Chronic Stress and Obesity in Adolescents: Scientific Evidence and Methodological Issues for Epidemiological Research

Nutr Metab Cardiovasc Dis. 2009 Sep;19(7):511-9. doi: 10.1016/j.numecd.2009.02.009. Epub 2009 Apr 11.


Aims: This review describes the role of chronic stress in the development of obesity and available methodologies for the assessment of chronic stress in humans, in particular adolescents, with the aim of developing a feasible methodology to implement in an epidemiological study.

Data synthesis: Chronic stress seems to be associated with the aetiology of obesity by interacting with both mechanisms of energy intake (increase of appetite and energy intake) and expenditure (decrease of physical activity) and by stimulating visceral fat accumulation in favour of abdominal obesity. However, more research is necessary to unravel the underlying mechanisms of the obesity-inducing effects of chronic stress, especially in adolescents. In addition to experimental research, epidemiological observational studies, in particular cohort studies, are appropriate given their non-intervening character, lower budgetary costs and natural setting. In practice, stress can be assessed by means of either a subjective approach using stressor checklists or interviews, or an objective approach measuring biomarkers of stress. In epidemiological research in adolescents, a combination of both strategies is recommended, with a preference for a general stressor checklist for adolescents and measurement of salivary cortisol, one of the most used and well-characterized biomarkers of stress.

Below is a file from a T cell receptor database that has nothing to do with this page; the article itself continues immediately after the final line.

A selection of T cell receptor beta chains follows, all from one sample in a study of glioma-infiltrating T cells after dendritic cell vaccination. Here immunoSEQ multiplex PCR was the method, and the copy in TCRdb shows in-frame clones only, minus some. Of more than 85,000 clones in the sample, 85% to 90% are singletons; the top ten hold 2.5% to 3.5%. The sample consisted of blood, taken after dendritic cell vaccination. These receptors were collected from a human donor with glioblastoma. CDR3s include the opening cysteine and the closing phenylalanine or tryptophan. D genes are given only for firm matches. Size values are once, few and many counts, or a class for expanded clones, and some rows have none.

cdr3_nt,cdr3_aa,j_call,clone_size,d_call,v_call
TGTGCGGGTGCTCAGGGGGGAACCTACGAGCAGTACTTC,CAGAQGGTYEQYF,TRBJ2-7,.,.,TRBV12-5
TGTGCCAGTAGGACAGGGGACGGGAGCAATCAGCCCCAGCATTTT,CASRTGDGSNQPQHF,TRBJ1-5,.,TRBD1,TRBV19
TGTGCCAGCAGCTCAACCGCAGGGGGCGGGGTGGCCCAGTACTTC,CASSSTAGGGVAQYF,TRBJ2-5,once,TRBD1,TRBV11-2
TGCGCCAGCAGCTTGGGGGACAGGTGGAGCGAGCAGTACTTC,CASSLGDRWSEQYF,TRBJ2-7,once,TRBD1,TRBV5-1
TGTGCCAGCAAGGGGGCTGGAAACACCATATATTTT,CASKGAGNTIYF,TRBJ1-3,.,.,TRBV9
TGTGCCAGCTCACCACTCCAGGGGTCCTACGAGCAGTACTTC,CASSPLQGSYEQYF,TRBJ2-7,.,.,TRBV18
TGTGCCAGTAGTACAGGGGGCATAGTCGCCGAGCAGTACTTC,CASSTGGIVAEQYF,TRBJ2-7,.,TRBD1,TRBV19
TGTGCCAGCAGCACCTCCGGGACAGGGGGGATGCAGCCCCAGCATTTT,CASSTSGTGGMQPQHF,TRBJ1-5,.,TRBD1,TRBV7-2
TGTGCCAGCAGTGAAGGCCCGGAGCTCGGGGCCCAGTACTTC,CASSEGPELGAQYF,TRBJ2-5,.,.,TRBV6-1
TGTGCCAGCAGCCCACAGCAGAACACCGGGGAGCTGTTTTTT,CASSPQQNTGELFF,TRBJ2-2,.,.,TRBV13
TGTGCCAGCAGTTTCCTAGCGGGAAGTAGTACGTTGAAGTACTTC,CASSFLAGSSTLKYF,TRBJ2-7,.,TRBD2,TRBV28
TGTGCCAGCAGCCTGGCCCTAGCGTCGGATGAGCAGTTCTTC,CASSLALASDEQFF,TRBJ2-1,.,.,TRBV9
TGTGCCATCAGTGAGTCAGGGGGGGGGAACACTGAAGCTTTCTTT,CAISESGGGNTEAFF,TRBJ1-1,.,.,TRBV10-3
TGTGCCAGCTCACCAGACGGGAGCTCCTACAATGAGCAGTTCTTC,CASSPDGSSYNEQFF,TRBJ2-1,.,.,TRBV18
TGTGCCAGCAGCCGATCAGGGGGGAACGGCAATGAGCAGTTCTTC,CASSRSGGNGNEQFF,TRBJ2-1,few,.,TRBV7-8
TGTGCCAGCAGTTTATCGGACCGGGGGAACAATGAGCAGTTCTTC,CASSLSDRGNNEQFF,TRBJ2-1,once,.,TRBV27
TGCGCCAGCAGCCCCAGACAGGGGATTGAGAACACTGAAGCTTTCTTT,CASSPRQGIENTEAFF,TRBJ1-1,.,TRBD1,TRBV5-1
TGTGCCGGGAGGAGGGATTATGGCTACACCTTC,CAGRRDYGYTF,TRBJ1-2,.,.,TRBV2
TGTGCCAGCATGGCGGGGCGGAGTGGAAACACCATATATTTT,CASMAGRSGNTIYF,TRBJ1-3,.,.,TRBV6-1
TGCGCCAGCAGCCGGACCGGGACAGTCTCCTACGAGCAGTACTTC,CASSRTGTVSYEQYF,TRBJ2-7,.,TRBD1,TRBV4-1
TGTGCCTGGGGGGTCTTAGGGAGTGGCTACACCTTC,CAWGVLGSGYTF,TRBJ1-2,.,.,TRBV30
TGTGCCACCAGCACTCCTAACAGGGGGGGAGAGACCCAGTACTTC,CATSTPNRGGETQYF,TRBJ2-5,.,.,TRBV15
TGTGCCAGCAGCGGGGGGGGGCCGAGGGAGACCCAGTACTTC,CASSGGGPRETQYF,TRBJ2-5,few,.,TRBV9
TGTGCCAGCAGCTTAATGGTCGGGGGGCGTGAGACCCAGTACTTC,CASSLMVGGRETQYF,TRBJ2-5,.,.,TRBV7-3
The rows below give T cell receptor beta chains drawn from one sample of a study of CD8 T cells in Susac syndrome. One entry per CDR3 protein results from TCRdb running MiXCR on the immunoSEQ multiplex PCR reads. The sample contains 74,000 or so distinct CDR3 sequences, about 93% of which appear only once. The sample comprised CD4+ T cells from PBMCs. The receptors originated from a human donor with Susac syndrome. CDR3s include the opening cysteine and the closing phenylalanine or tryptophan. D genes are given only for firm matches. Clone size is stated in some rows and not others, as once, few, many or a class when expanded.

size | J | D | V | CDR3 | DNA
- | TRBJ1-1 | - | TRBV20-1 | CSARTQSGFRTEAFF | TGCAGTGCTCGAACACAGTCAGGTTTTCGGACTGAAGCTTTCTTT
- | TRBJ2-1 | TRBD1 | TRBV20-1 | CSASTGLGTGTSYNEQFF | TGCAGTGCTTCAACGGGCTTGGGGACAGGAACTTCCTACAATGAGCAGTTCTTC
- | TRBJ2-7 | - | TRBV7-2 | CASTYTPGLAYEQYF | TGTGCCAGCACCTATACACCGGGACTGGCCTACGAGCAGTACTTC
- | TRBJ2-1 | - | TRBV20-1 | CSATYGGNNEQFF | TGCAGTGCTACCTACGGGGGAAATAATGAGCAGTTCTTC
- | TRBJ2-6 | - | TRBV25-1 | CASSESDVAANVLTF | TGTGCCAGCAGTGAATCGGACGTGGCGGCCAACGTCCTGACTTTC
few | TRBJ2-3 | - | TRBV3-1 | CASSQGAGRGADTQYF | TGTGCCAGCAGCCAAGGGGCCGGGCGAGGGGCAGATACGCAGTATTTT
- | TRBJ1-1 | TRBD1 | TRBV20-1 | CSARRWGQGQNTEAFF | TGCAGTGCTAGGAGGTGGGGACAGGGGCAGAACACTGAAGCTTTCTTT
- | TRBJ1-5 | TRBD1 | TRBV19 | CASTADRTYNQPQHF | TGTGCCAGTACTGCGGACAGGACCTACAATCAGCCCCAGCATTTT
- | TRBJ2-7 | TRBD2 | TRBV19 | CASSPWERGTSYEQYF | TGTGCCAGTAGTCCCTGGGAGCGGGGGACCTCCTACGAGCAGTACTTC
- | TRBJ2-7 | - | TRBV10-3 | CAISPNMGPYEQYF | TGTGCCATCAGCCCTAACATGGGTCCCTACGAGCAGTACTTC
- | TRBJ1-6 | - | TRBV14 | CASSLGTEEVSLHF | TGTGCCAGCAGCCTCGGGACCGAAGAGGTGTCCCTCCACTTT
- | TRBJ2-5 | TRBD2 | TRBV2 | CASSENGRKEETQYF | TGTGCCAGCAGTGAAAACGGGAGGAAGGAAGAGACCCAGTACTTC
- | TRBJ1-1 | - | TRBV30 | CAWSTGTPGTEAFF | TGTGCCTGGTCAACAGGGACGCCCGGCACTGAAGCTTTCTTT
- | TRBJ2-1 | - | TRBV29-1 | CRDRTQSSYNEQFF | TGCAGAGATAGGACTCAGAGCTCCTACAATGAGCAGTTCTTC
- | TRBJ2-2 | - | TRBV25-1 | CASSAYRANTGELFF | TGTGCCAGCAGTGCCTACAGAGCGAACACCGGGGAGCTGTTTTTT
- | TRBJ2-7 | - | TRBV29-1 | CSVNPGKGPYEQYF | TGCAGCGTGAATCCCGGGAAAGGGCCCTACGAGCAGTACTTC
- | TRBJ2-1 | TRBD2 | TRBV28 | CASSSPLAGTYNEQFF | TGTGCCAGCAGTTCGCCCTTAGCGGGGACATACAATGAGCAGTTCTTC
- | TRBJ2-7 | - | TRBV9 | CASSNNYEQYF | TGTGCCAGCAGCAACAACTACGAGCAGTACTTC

Conclusion: This review provides basic evidence for the positive association between chronic stress and obesity, but also points out the need for more research in adolescents to further elucidate the role of chronic stress in the aetiology of obesity in this crucial life period. Good, well-standardized epidemiological surveys could be of great benefit in this research area.

Publication types

  • Research Support, Non-U.S. Gov't
  • Review

MeSH terms

  • Adolescent
  • Chronic Disease
  • Epidemiologic Methods
  • Health
  • Humans
  • Obesity / complications
  • Obesity / epidemiology*
  • Overweight / complications
  • Overweight / epidemiology
  • Stress, Psychological / complications
  • Stress, Psychological / epidemiology*